News / Utah / 

Lehi company pleads guilty to trafficking oils from endangered plants

Lehi company pleads guilty to trafficking oils from endangered plants

(Zolnierek, Shutterstock)



This archived news story is available only for your personal, non-commercial use. Information in the story may be outdated or superseded by additional information. Reading or replaying the story in its archived form does not constitute a republication of the story.

SALT LAKE CITY — A Lehi-based essential oils company pleaded guilty Monday to illegally trafficking therapeutic oils from Peru and Nepal.

The plea deal requires Young Living Essential Oils to fork over $760,000 and develop a plan to track compliance, according to a statement from the U.S. Department of Justice.

The company reported its own missteps to the government after hiring an outside investigator in 2015. The probe found that the company exported rosewood oil from Peru and spikenard oil from Nepal without the proper permits for harvesting plants deemed endangered.

A spokeswoman for Young Living said the company didn’t live up to its standards and has since overhauled its compliance program to prevent future mistakes and honor federal law. She said the company learned about a situation identified by its compliance program in 2014 and immediately began the probe.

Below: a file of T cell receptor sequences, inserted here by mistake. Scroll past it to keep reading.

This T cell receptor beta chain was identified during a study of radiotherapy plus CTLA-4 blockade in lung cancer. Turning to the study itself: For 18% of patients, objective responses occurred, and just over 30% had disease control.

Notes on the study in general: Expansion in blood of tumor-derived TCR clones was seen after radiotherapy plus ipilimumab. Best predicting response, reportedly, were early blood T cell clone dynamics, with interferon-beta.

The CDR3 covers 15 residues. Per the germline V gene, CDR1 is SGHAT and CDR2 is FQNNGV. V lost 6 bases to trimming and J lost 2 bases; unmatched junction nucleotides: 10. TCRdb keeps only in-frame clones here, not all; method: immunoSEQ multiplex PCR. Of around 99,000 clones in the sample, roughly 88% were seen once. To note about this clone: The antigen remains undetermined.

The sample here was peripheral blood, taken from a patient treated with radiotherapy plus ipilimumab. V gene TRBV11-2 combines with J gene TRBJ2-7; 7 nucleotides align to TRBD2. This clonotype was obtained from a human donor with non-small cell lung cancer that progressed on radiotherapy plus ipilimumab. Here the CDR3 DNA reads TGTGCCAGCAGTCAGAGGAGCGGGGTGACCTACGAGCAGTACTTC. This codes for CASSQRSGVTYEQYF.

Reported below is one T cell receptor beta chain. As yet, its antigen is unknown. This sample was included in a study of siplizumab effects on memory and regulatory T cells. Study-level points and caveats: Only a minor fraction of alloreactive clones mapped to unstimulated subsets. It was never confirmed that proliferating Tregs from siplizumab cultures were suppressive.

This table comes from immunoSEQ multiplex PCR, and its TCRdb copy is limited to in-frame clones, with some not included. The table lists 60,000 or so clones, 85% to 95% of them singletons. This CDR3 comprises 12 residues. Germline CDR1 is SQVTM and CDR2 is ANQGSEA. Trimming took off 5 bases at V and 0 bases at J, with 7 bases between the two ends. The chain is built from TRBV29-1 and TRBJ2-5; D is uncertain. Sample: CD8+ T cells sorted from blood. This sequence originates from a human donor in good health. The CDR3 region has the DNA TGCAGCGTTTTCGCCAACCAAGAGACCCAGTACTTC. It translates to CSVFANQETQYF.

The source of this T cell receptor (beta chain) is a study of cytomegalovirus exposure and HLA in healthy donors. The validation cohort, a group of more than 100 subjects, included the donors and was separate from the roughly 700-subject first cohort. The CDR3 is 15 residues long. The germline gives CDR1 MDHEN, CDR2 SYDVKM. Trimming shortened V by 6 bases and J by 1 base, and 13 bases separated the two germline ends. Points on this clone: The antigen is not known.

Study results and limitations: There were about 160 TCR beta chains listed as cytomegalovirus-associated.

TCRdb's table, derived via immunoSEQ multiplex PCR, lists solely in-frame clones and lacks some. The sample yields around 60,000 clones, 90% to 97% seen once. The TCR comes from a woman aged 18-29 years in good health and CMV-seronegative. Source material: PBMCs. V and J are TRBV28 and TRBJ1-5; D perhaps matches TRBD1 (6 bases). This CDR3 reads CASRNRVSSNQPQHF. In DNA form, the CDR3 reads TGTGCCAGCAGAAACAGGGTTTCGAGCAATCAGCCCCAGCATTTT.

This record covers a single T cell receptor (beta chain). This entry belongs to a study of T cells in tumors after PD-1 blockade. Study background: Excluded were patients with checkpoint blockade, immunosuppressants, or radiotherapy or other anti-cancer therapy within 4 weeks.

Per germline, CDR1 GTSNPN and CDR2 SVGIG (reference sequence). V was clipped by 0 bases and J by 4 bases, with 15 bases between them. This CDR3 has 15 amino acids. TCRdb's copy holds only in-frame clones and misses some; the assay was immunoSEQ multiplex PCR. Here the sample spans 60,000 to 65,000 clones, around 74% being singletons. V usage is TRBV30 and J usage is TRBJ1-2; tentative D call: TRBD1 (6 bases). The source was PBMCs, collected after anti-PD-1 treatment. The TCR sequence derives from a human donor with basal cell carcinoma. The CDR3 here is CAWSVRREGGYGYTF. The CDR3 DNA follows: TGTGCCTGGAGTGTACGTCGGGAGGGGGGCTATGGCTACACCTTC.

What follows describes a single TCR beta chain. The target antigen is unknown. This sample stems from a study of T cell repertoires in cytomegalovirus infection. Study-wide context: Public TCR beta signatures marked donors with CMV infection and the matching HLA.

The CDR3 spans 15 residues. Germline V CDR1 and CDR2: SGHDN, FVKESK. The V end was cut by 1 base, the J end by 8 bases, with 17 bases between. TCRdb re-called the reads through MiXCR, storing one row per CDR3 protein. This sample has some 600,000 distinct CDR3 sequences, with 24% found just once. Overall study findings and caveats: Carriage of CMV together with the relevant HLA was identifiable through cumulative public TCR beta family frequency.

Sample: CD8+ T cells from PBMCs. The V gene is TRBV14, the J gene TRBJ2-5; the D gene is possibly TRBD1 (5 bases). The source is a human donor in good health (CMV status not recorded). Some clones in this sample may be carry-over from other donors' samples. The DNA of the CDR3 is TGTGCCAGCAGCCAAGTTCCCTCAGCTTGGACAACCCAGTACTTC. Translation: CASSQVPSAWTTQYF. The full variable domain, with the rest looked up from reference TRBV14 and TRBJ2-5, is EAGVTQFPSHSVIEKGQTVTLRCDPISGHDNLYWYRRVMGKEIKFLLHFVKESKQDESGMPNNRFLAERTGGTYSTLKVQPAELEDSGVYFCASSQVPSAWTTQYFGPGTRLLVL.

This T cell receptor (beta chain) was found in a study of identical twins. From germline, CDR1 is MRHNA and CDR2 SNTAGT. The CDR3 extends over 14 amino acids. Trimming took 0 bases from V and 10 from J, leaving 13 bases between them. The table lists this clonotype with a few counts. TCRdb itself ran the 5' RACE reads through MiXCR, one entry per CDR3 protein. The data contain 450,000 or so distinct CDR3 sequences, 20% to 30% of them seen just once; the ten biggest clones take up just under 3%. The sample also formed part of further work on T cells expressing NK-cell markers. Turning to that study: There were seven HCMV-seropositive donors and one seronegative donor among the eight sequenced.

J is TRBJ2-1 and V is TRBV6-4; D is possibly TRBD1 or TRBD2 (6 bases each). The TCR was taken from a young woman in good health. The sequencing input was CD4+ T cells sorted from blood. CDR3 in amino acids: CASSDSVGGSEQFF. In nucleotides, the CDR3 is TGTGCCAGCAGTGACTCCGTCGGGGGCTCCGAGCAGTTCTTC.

"Young Living understands that it has a greater responsibility to help ensure quality and continuous improvement in leading the essential oils movement," spokeswoman Andrea Neipp said in a statement.

The investigation revealed the company illegally bought oil that came from Nepal via the United Kingdom. Young Living was unsatisfied with the product and sent it back, then applied for a permit after the fact.

"Between 2010 and 2014, a few company employees harvested, transported and possessed a total of approximately 86 tons of rosewood, all of which was harvested in violation of Peruvian law," according to the statement.

The company bought other shipments without verifying whether they were legally sourced, according to the deal.

The retail value of the plant products was estimated to be somewhere between $3.5 million and $9 million, according to the Justice Department.

Young Living was ordered to pay $500,000 in fines, $135,000 in restitution and $125,000 for the conservation of protected species of plants used in essential oils. The company also will be on probation for five years.

Annie Knox

    SIGN UP FOR THE KSL.COM NEWSLETTER

    Catch up on the top news and features from KSL.com, sent weekly.
    By subscribing, you acknowledge and agree to KSL.com's Terms of Use and Privacy Policy.

    KSL Weather Forecast